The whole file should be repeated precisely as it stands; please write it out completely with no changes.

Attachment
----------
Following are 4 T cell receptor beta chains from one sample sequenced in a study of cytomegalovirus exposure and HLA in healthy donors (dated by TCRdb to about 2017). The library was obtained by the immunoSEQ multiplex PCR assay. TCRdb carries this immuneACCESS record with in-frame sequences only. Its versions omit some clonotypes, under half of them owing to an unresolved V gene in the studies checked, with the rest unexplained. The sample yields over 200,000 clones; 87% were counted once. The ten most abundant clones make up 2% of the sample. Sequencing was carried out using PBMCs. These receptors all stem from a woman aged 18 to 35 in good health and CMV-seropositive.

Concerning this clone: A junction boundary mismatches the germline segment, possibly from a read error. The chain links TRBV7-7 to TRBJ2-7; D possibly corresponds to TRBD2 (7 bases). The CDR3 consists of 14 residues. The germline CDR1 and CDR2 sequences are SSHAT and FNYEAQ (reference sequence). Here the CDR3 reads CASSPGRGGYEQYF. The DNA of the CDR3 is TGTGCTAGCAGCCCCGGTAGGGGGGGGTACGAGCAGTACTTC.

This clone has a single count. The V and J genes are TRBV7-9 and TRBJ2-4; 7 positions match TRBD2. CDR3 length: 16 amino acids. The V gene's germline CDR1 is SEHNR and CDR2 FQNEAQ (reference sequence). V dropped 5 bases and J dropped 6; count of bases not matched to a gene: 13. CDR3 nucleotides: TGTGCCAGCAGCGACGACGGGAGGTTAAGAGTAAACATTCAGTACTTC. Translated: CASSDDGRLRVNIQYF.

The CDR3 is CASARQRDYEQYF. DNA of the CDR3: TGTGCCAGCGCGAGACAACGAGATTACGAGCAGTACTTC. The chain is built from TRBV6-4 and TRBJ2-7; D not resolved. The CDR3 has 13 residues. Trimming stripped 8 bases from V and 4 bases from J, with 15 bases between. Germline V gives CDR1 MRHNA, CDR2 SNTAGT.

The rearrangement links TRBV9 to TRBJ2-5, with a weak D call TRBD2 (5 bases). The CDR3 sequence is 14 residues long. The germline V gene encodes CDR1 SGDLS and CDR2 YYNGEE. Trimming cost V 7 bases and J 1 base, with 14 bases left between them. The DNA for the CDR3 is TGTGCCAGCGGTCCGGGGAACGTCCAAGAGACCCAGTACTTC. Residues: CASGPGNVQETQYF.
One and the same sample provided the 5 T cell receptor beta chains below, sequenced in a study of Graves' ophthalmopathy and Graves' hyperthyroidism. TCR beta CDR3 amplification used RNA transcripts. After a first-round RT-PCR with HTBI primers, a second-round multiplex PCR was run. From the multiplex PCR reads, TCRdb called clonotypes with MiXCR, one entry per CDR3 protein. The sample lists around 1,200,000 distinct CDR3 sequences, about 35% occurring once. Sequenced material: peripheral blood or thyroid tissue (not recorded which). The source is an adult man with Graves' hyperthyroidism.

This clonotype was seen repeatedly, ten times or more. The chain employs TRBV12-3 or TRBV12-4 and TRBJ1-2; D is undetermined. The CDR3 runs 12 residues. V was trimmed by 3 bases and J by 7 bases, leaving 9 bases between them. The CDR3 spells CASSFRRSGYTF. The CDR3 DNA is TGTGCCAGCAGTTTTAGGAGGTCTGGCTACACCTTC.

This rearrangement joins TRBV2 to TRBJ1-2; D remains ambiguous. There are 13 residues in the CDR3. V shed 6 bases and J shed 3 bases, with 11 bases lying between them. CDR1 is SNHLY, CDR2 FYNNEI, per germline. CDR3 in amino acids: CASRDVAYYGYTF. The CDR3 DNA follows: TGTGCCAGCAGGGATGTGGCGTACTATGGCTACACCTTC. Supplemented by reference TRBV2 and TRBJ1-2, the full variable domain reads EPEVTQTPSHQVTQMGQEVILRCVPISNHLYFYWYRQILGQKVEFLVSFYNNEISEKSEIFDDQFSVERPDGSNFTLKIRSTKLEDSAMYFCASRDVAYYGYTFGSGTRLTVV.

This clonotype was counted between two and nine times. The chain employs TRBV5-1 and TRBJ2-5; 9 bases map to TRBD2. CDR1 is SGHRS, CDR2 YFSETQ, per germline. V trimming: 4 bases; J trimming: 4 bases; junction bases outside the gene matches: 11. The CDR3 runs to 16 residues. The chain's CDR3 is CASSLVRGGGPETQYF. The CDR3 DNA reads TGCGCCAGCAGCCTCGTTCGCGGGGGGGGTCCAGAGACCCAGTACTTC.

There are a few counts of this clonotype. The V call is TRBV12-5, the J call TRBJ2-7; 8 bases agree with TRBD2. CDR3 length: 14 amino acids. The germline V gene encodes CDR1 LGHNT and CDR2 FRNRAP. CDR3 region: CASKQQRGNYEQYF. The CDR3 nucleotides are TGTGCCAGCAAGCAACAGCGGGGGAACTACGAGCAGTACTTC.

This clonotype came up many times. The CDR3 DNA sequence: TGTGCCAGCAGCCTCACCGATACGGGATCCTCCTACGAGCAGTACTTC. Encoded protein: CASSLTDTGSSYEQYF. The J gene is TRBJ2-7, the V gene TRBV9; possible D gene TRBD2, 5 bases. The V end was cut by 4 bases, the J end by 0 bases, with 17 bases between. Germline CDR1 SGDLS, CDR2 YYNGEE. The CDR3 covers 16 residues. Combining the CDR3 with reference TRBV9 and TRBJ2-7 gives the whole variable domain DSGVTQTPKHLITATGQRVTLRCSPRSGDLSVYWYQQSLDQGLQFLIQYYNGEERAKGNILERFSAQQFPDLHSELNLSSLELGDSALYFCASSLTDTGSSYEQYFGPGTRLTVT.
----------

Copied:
Following are 4 T cell receptor beta chains from one sample sequenced in a study of cytomegalovirus exposure and HLA in healthy donors (dated by TCRdb to about 2017). The library was obtained by the immunoSEQ multiplex PCR assay. TCRdb carries this immuneACCESS record with in-frame sequences only. Its versions omit some clonotypes, under half of them owing to an unresolved V gene in the studies checked, with the rest unexplained. The sample yields over 200,000 clones; 87% were counted once. The ten most abundant clones make up 2% of the sample. Sequencing was carried out using PBMCs. These receptors all stem from a woman aged 18 to 35 in good health and CMV-seropositive.

Concerning this clone: A junction boundary mismatches the germline segment, possibly from a read error. The chain links TRBV7-7 to TRBJ2-7; D possibly corresponds to TRBD2 (7 bases). The CDR3 consists of 14 residues. The germline CDR1 and CDR2 sequences are SSHAT and FNYEAQ (reference sequence). Here the CDR3 reads CASSPGRGGYEQYF. The DNA of the CDR3 is TGTGCTAGCAGCCCCGGTAGGGGGGGGTACGAGCAGTACTTC.

This clone has a single count. The V and J genes are TRBV7-9 and TRBJ2-4; 7 positions match TRBD2. CDR3 length: 16 amino acids. The V gene's germline CDR1 is SEHNR and CDR2 FQNEAQ (reference sequence). V dropped 5 bases and J dropped 6; count of bases not matched to a gene: 13. CDR3 nucleotides: TGTGCCAGCAGCGACGACGGGAGGTTAAGAGTAAACATTCAGTACTTC. Translated: CASSDDGRLRVNIQYF.

The CDR3 is CASARQRDYEQYF. DNA of the CDR3: TGTGCCAGCGCGAGACAACGAGATTACGAGCAGTACTTC. The chain is built from TRBV6-4 and TRBJ2-7; D not resolved. The CDR3 has 13 residues. Trimming stripped 8 bases from V and 4 bases from J, with 15 bases between. Germline V gives CDR1 MRHNA, CDR2 SNTAGT.

The rearrangement links TRBV9 to TRBJ2-5, with a weak D call TRBD2 (5 bases). The CDR3 sequence is 14 residues long. The germline V gene encodes CDR1 SGDLS and CDR2 YYNGEE. Trimming cost V 7 bases and J 1 base, with 14 bases left between them. The DNA for the CDR3 is TGTGCCAGCGGTCCGGGGAACGTCCAAGAGACCCAGTACTTC. Residues: CASGPGNVQETQYF.
One and the same sample provided the 5 T cell receptor beta chains below, sequenced in a study of Graves' ophthalmopathy and Graves' hyperthyroidism. TCR beta CDR3 amplification used RNA transcripts. After a first-round RT-PCR with HTBI primers, a second-round multiplex PCR was run. From the multiplex PCR reads, TCRdb called clonotypes with MiXCR, one entry per CDR3 protein. The sample lists around 1,200,000 distinct CDR3 sequences, about 35% occurring once. Sequenced material: peripheral blood or thyroid tissue (not recorded which). The source is an adult man with Graves' hyperthyroidism.

This clonotype was seen repeatedly, ten times or more. The chain employs TRBV12-3 or TRBV12-4 and TRBJ1-2; D is undetermined. The CDR3 runs 12 residues. V was trimmed by 3 bases and J by 7 bases, leaving 9 bases between them. The CDR3 spells CASSFRRSGYTF. The CDR3 DNA is TGTGCCAGCAGTTTTAGGAGGTCTGGCTACACCTTC.

This rearrangement joins TRBV2 to TRBJ1-2; D remains ambiguous. There are 13 residues in the CDR3. V shed 6 bases and J shed 3 bases, with 11 bases lying between them. CDR1 is SNHLY, CDR2 FYNNEI, per germline. CDR3 in amino acids: CASRDVAYYGYTF. The CDR3 DNA follows: TGTGCCAGCAGGGATGTGGCGTACTATGGCTACACCTTC. Supplemented by reference TRBV2 and TRBJ1-2, the full variable domain reads EPEVTQTPSHQVTQMGQEVILRCVPISNHLYFYWYRQILGQKVEFLVSFYNNEISEKSEIFDDQFSVERPDGSNFTLKIRSTKLEDSAMYFCASRDVAYYGYTFGSGTRLTVV.

This clonotype was counted between two and nine times. The chain employs TRBV5-1 and TRBJ2-5; 9 bases map to TRBD2. CDR1 is SGHRS, CDR2 YFSETQ, per germline. V trimming: 4 bases; J trimming: 4 bases; junction bases outside the gene matches: 11. The CDR3 runs to 16 residues. The chain's CDR3 is CASSLVRGGGPETQYF. The CDR3 DNA reads TGCGCCAGCAGCCTCGTTCGCGGGGGGGGTCCAGAGACCCAGTACTTC.

There are a few counts of this clonotype. The V call is TRBV12-5, the J call TRBJ2-7; 8 bases agree with TRBD2. CDR3 length: 14 amino acids. The germline V gene encodes CDR1 LGHNT and CDR2 FRNRAP. CDR3 region: CASKQQRGNYEQYF. The CDR3 nucleotides are TGTGCCAGCAAGCAACAGCGGGGGAACTACGAGCAGTACTTC.

This clonotype came up many times. The CDR3 DNA sequence: TGTGCCAGCAGCCTCACCGATACGGGATCCTCCTACGAGCAGTACTTC. Encoded protein: CASSLTDTGSSYEQYF. The J gene is TRBJ2-7, the V gene TRBV9; possible D gene TRBD2, 5 bases. The V end was cut by 4 bases, the J end by 0 bases, with 17 bases between. Germline CDR1 SGDLS, CDR2 YYNGEE. The CDR3 covers 16 residues. Combining the CDR3 with reference TRBV9 and TRBJ2-7 gives the whole variable domain DSGVTQTPKHLITATGQRVTLRCSPRSGDLSVYWYQQSLDQGLQFLIQYYNGEERAKGNILERFSAQQFPDLHSELNLSSLELGDSALYFCASSLTDTGSSYEQYFGPGTRLTVT.